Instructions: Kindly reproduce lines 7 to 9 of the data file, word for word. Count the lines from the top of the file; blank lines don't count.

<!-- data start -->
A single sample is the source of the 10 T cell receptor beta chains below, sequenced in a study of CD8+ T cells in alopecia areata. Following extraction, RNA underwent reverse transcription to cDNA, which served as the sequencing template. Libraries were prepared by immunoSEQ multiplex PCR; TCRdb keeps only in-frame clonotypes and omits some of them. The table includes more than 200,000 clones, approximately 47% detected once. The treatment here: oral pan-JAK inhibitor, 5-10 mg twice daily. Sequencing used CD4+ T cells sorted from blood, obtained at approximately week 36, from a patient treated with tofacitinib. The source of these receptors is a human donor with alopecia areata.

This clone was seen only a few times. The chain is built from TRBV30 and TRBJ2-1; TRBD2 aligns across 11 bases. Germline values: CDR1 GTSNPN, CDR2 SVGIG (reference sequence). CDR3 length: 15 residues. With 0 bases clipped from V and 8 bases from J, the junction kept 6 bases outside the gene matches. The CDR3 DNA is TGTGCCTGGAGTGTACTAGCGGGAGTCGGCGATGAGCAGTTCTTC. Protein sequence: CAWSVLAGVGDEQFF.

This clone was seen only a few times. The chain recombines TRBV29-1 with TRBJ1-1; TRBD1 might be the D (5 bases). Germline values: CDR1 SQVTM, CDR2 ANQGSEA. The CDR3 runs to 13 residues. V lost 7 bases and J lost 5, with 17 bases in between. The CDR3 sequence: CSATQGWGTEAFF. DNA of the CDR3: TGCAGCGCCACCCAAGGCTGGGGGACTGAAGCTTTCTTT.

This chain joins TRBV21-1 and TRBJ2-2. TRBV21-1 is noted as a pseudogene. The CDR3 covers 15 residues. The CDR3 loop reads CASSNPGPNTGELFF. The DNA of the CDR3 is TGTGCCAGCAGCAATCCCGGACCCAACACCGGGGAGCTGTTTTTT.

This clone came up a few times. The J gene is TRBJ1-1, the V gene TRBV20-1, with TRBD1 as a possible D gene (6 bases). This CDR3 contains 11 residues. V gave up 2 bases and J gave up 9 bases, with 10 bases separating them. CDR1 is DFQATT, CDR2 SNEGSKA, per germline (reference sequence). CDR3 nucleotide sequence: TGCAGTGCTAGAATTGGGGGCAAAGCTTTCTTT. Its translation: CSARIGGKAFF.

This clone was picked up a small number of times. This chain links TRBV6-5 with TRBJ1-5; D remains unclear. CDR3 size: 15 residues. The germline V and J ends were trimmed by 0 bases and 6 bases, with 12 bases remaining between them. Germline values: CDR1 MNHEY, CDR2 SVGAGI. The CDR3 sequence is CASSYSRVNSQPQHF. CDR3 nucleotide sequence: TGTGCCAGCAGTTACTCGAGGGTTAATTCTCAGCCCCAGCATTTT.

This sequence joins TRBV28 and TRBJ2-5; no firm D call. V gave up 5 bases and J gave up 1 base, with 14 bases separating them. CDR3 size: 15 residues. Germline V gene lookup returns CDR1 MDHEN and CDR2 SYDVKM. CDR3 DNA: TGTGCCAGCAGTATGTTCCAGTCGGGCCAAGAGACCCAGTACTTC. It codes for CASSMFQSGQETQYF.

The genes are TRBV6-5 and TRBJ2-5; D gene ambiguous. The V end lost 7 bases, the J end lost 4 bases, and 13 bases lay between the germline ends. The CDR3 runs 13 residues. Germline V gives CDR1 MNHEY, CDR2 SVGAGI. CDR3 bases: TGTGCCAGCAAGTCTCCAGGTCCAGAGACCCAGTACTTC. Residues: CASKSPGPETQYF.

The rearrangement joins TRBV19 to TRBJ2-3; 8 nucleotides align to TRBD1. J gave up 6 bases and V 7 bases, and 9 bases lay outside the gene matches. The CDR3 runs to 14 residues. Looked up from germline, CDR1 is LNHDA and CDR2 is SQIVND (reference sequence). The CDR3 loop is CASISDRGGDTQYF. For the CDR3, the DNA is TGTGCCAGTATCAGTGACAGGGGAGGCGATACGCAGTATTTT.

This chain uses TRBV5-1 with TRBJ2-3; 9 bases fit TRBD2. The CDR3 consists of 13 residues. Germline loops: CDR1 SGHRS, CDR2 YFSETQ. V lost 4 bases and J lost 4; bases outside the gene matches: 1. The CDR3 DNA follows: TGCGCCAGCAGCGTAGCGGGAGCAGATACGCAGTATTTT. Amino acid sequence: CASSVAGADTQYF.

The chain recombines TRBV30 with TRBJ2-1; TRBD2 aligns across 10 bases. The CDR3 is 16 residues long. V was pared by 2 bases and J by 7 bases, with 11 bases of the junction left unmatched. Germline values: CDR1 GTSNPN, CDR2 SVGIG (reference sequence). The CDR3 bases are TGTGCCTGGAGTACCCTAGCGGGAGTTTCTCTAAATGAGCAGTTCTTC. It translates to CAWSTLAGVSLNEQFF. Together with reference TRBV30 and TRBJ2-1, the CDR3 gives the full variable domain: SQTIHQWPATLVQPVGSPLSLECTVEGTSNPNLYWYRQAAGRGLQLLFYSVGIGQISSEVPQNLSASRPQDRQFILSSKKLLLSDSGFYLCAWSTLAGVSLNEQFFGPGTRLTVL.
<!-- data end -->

This sequence joins TRBV28 and TRBJ2-5; no firm D call. V gave up 5 bases and J gave up 1 base, with 14 bases separating them. CDR3 size: 15 residues. Germline V gene lookup returns CDR1 MDHEN and CDR2 SYDVKM. CDR3 DNA: TGTGCCAGCAGTATGTTCCAGTCGGGCCAAGAGACCCAGTACTTC. It codes for CASSMFQSGQETQYF.

The genes are TRBV6-5 and TRBJ2-5; D gene ambiguous. The V end lost 7 bases, the J end lost 4 bases, and 13 bases lay between the germline ends. The CDR3 runs 13 residues. Germline V gives CDR1 MNHEY, CDR2 SVGAGI. CDR3 bases: TGTGCCAGCAAGTCTCCAGGTCCAGAGACCCAGTACTTC. Residues: CASKSPGPETQYF.

The rearrangement joins TRBV19 to TRBJ2-3; 8 nucleotides align to TRBD1. J gave up 6 bases and V 7 bases, and 9 bases lay outside the gene matches. The CDR3 runs to 14 residues. Looked up from germline, CDR1 is LNHDA and CDR2 is SQIVND (reference sequence). The CDR3 loop is CASISDRGGDTQYF. For the CDR3, the DNA is TGTGCCAGTATCAGTGACAGGGGAGGCGATACGCAGTATTTT.